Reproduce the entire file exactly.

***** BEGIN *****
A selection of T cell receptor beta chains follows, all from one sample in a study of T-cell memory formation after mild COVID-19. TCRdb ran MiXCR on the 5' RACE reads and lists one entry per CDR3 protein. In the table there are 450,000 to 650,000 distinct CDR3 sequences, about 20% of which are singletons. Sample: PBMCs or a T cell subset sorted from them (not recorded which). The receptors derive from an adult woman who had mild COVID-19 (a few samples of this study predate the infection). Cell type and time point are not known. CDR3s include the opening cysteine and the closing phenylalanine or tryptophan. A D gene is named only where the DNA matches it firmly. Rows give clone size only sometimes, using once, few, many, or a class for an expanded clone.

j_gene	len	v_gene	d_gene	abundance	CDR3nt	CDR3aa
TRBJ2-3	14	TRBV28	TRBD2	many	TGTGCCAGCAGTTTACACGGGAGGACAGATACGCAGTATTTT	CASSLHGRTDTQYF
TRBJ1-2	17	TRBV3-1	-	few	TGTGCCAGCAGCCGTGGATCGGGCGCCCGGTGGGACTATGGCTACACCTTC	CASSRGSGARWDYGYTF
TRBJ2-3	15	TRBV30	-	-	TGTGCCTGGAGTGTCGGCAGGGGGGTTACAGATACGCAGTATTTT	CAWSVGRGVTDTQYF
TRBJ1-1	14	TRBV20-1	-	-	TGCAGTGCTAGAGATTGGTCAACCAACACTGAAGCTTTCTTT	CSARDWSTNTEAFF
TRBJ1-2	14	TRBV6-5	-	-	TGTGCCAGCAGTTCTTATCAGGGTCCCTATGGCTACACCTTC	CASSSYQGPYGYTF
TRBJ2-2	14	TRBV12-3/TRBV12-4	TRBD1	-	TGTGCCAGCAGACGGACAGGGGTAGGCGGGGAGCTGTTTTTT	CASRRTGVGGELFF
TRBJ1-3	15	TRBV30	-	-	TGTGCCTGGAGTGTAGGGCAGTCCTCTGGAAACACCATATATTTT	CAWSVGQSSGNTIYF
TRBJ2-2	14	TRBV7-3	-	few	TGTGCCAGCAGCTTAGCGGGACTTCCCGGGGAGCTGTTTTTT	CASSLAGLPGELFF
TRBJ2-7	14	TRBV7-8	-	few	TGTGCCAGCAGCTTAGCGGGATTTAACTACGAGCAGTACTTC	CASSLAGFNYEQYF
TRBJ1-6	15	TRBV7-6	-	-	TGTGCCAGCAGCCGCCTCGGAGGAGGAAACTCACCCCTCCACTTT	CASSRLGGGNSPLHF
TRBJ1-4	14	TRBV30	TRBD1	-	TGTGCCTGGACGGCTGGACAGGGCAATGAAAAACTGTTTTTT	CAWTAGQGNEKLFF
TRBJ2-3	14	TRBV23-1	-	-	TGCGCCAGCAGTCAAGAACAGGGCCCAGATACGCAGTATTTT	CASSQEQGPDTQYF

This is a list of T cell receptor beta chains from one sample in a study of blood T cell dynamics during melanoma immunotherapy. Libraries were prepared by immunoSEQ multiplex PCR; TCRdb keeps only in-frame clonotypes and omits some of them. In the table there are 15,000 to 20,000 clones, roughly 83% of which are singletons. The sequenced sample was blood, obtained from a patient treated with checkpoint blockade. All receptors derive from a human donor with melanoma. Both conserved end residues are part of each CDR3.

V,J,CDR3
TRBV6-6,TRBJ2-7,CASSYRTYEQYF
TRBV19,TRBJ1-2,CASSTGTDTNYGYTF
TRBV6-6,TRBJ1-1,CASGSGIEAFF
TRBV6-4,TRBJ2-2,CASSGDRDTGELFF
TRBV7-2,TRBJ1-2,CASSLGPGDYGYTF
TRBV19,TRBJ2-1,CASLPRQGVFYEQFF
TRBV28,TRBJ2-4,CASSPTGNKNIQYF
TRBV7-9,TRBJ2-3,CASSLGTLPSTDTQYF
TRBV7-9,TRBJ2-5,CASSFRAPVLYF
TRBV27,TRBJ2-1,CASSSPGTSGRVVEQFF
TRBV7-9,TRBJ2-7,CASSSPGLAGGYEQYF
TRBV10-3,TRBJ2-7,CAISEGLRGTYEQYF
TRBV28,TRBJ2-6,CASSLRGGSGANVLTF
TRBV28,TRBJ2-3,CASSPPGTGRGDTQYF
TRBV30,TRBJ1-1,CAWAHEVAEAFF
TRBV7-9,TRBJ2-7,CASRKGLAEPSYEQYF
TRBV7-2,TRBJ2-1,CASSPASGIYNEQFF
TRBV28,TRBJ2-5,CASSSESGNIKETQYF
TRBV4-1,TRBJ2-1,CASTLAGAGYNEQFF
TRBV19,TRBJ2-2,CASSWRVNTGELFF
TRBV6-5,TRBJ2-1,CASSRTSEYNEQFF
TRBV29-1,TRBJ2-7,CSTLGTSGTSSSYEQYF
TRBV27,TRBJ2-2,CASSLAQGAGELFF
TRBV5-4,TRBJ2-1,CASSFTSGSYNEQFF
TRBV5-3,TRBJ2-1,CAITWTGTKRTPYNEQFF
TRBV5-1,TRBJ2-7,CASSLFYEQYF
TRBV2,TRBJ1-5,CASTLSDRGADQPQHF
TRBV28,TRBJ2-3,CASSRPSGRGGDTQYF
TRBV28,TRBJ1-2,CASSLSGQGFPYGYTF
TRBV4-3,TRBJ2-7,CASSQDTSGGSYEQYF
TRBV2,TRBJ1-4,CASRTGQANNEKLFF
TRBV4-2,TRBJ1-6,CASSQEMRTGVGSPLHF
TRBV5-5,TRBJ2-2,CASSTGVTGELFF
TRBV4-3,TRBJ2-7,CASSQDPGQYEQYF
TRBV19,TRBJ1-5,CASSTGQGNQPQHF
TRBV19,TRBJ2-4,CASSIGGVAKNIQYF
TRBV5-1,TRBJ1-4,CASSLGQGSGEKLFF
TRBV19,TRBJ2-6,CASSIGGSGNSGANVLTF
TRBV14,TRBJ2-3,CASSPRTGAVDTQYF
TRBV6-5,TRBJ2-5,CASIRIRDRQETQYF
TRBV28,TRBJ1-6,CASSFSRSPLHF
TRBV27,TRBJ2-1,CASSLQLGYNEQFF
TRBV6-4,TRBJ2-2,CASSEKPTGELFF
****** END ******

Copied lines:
A selection of T cell receptor beta chains follows, all from one sample in a study of T-cell memory formation after mild COVID-19. TCRdb ran MiXCR on the 5' RACE reads and lists one entry per CDR3 protein. In the table there are 450,000 to 650,000 distinct CDR3 sequences, about 20% of which are singletons. Sample: PBMCs or a T cell subset sorted from them (not recorded which). The receptors derive from an adult woman who had mild COVID-19 (a few samples of this study predate the infection). Cell type and time point are not known. CDR3s include the opening cysteine and the closing phenylalanine or tryptophan. A D gene is named only where the DNA matches it firmly. Rows give clone size only sometimes, using once, few, many, or a class for an expanded clone.

j_gene	len	v_gene	d_gene	abundance	CDR3nt	CDR3aa
TRBJ2-3	14	TRBV28	TRBD2	many	TGTGCCAGCAGTTTACACGGGAGGACAGATACGCAGTATTTT	CASSLHGRTDTQYF
TRBJ1-2	17	TRBV3-1	-	few	TGTGCCAGCAGCCGTGGATCGGGCGCCCGGTGGGACTATGGCTACACCTTC	CASSRGSGARWDYGYTF
TRBJ2-3	15	TRBV30	-	-	TGTGCCTGGAGTGTCGGCAGGGGGGTTACAGATACGCAGTATTTT	CAWSVGRGVTDTQYF
TRBJ1-1	14	TRBV20-1	-	-	TGCAGTGCTAGAGATTGGTCAACCAACACTGAAGCTTTCTTT	CSARDWSTNTEAFF
TRBJ1-2	14	TRBV6-5	-	-	TGTGCCAGCAGTTCTTATCAGGGTCCCTATGGCTACACCTTC	CASSSYQGPYGYTF
TRBJ2-2	14	TRBV12-3/TRBV12-4	TRBD1	-	TGTGCCAGCAGACGGACAGGGGTAGGCGGGGAGCTGTTTTTT	CASRRTGVGGELFF
TRBJ1-3	15	TRBV30	-	-	TGTGCCTGGAGTGTAGGGCAGTCCTCTGGAAACACCATATATTTT	CAWSVGQSSGNTIYF
TRBJ2-2	14	TRBV7-3	-	few	TGTGCCAGCAGCTTAGCGGGACTTCCCGGGGAGCTGTTTTTT	CASSLAGLPGELFF
TRBJ2-7	14	TRBV7-8	-	few	TGTGCCAGCAGCTTAGCGGGATTTAACTACGAGCAGTACTTC	CASSLAGFNYEQYF
TRBJ1-6	15	TRBV7-6	-	-	TGTGCCAGCAGCCGCCTCGGAGGAGGAAACTCACCCCTCCACTTT	CASSRLGGGNSPLHF
TRBJ1-4	14	TRBV30	TRBD1	-	TGTGCCTGGACGGCTGGACAGGGCAATGAAAAACTGTTTTTT	CAWTAGQGNEKLFF
TRBJ2-3	14	TRBV23-1	-	-	TGCGCCAGCAGTCAAGAACAGGGCCCAGATACGCAGTATTTT	CASSQEQGPDTQYF

This is a list of T cell receptor beta chains from one sample in a study of blood T cell dynamics during melanoma immunotherapy. Libraries were prepared by immunoSEQ multiplex PCR; TCRdb keeps only in-frame clonotypes and omits some of them. In the table there are 15,000 to 20,000 clones, roughly 83% of which are singletons. The sequenced sample was blood, obtained from a patient treated with checkpoint blockade. All receptors derive from a human donor with melanoma. Both conserved end residues are part of each CDR3.

V,J,CDR3
TRBV6-6,TRBJ2-7,CASSYRTYEQYF
TRBV19,TRBJ1-2,CASSTGTDTNYGYTF
TRBV6-6,TRBJ1-1,CASGSGIEAFF
TRBV6-4,TRBJ2-2,CASSGDRDTGELFF
TRBV7-2,TRBJ1-2,CASSLGPGDYGYTF
TRBV19,TRBJ2-1,CASLPRQGVFYEQFF
TRBV28,TRBJ2-4,CASSPTGNKNIQYF
TRBV7-9,TRBJ2-3,CASSLGTLPSTDTQYF
TRBV7-9,TRBJ2-5,CASSFRAPVLYF
TRBV27,TRBJ2-1,CASSSPGTSGRVVEQFF
TRBV7-9,TRBJ2-7,CASSSPGLAGGYEQYF
TRBV10-3,TRBJ2-7,CAISEGLRGTYEQYF
TRBV28,TRBJ2-6,CASSLRGGSGANVLTF
TRBV28,TRBJ2-3,CASSPPGTGRGDTQYF
TRBV30,TRBJ1-1,CAWAHEVAEAFF
TRBV7-9,TRBJ2-7,CASRKGLAEPSYEQYF
TRBV7-2,TRBJ2-1,CASSPASGIYNEQFF
TRBV28,TRBJ2-5,CASSSESGNIKETQYF
TRBV4-1,TRBJ2-1,CASTLAGAGYNEQFF
TRBV19,TRBJ2-2,CASSWRVNTGELFF
TRBV6-5,TRBJ2-1,CASSRTSEYNEQFF
TRBV29-1,TRBJ2-7,CSTLGTSGTSSSYEQYF
TRBV27,TRBJ2-2,CASSLAQGAGELFF
TRBV5-4,TRBJ2-1,CASSFTSGSYNEQFF
TRBV5-3,TRBJ2-1,CAITWTGTKRTPYNEQFF
TRBV5-1,TRBJ2-7,CASSLFYEQYF
TRBV2,TRBJ1-5,CASTLSDRGADQPQHF
TRBV28,TRBJ2-3,CASSRPSGRGGDTQYF
TRBV28,TRBJ1-2,CASSLSGQGFPYGYTF
TRBV4-3,TRBJ2-7,CASSQDTSGGSYEQYF
TRBV2,TRBJ1-4,CASRTGQANNEKLFF
TRBV4-2,TRBJ1-6,CASSQEMRTGVGSPLHF
TRBV5-5,TRBJ2-2,CASSTGVTGELFF
TRBV4-3,TRBJ2-7,CASSQDPGQYEQYF
TRBV19,TRBJ1-5,CASSTGQGNQPQHF
TRBV19,TRBJ2-4,CASSIGGVAKNIQYF
TRBV5-1,TRBJ1-4,CASSLGQGSGEKLFF
TRBV19,TRBJ2-6,CASSIGGSGNSGANVLTF
TRBV14,TRBJ2-3,CASSPRTGAVDTQYF
TRBV6-5,TRBJ2-5,CASIRIRDRQETQYF
TRBV28,TRBJ1-6,CASSFSRSPLHF
TRBV27,TRBJ2-1,CASSLQLGYNEQFF
TRBV6-4,TRBJ2-2,CASSEKPTGELFF